Pussy Riot’s Alyokhina urges West to confront ‘abuser’ Putin with strength By Reuters



© Reuters. Pussy Riot singer Maria Alyokhina poses for a portrait before performing on stage with her band at The Junction in Cambridge, Britain November 2, 2022. REUTERS/Chris Radburn

By Mark Trevelyan

CAMBRIDGE, England (Reuters) – She spent nearly two years in a Russian penal colony for protesting against President Vladimir Putin, but it took almost another decade – and the invasion of Ukraine – before Maria Alyokhina reluctantly decided it was time to leave her country.

Alyokhina is a member of the feminist art collective Pussy Riot which outraged Russian authorities in 2012 by donning vivid-coloured balaclavas and belting out an anti-Putin “punk prayer” in front of the gold-framed icons of a Moscow cathedral.

This spring, after a series of short prison spells and a period of house arrest following a tweet in support of jailed Kremlin critic Alexei Navalny, she slipped out of a Moscow apartment disguised as a food delivery courier and managed to flee the country via Belarus.

She now spends most of her time touring with Pussy Riot in a show she describes as a “call for action” in support of Ukraine.

“We are Russians, we did not choose where to be born, but we have a right to choose how we will live and what issues we will stand for,” Alyokhina, 34, said in an interview before a performance in the English university city of Cambridge.

“We believe Ukraine should win this war. And this is not only an issue of Ukraine, this is something which is the most important for the whole of Europe because it’s a European tragedy.”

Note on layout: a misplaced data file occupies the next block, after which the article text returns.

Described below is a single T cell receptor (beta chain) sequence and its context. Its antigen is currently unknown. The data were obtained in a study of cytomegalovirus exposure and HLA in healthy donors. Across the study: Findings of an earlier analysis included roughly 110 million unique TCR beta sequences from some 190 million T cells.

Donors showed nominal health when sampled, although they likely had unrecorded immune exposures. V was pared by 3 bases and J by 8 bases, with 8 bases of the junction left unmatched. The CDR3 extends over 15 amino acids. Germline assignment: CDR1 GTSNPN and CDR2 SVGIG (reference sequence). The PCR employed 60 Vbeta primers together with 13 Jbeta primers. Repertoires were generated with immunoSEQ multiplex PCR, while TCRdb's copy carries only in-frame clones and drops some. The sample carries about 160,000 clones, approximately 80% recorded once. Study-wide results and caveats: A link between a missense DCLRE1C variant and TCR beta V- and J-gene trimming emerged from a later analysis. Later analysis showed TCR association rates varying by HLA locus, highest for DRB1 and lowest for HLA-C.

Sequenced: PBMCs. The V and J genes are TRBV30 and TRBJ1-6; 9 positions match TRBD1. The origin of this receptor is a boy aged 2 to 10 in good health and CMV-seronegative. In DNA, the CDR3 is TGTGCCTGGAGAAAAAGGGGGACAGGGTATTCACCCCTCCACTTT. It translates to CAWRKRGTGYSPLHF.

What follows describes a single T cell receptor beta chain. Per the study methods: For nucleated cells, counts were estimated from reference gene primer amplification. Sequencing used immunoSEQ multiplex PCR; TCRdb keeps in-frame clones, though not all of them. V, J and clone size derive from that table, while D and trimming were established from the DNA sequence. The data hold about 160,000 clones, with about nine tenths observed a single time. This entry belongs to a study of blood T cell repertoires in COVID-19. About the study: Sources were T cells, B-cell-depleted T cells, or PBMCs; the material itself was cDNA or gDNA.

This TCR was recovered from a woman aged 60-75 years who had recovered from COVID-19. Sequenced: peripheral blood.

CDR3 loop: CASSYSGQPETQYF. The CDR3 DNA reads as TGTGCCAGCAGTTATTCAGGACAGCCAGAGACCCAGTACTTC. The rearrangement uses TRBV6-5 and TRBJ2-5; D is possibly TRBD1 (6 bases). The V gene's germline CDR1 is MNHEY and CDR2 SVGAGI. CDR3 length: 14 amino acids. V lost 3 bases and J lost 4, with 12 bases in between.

Alyokhina describes Putin and his entourage as men who only understand the language of force, saying Russia’s patriarchal system is at the heart of the problem. “This war was started by a man and all Putin’s circle are men. We as a country didn’t have any women political leaders for a century.”

DEALING WITH ‘ABUSERS’

She is impatient with those in the West who prefer to tread softly with Putin for fear of how he might escalate the conflict. She compares such as stance to telling victims of domestic violence that they should not “provoke” their abusers.

“Nuclear weapons and the danger of nuclear war of course exist, but this is not a reason to not provide a defence to Ukraine, because if Ukraine loses this war there will be more countries attacked. Also probably with nuclear weapons.

“So just do not give anything to abusers. There should be just a breakup of any dialogue and connection with them,” said Alyokhina, speaking in English.

She is critical of the West for not responding more strongly in 2014, when Putin annexed Ukraine’s Crimea peninsula and backed armed separatists in its eastern Donbas region. “That’s why they decided to continue. That’s why this war started.”

With pounding electronic music and discordant vocals, the “Riot Days” show tells the story of the cathedral protest, the activists’ trial and conviction for “hooliganism” and the struggles and humiliations of life in Russian penal colonies from which Alyokhina and fellow group member Nadya Tolokonnikova were freed under amnesty in late 2013.

Its climax is a cry of pain over the war in Ukraine. Framed against a screen showing a captured Russian soldier, the band sing: “Mama, I’m held in captivity… Mama, there are no Nazis here. Mama, why is the war called a ‘special operation’?”

Alyokhina says Russia is guilty of war crimes – a term that has also been used by Ukraine, the White House and the European Union – and at some point it must face a reckoning, like the Nuremberg trials of leading Nazis. Moscow denies targeting civilians or committing war crimes.

“Russia should go through the same way as Germany went after the Second World War,” she said. “I cannot see it without a tribunal and without all the witnesses speaking out for a long time against the war criminals. I want to be in this tribunal.”



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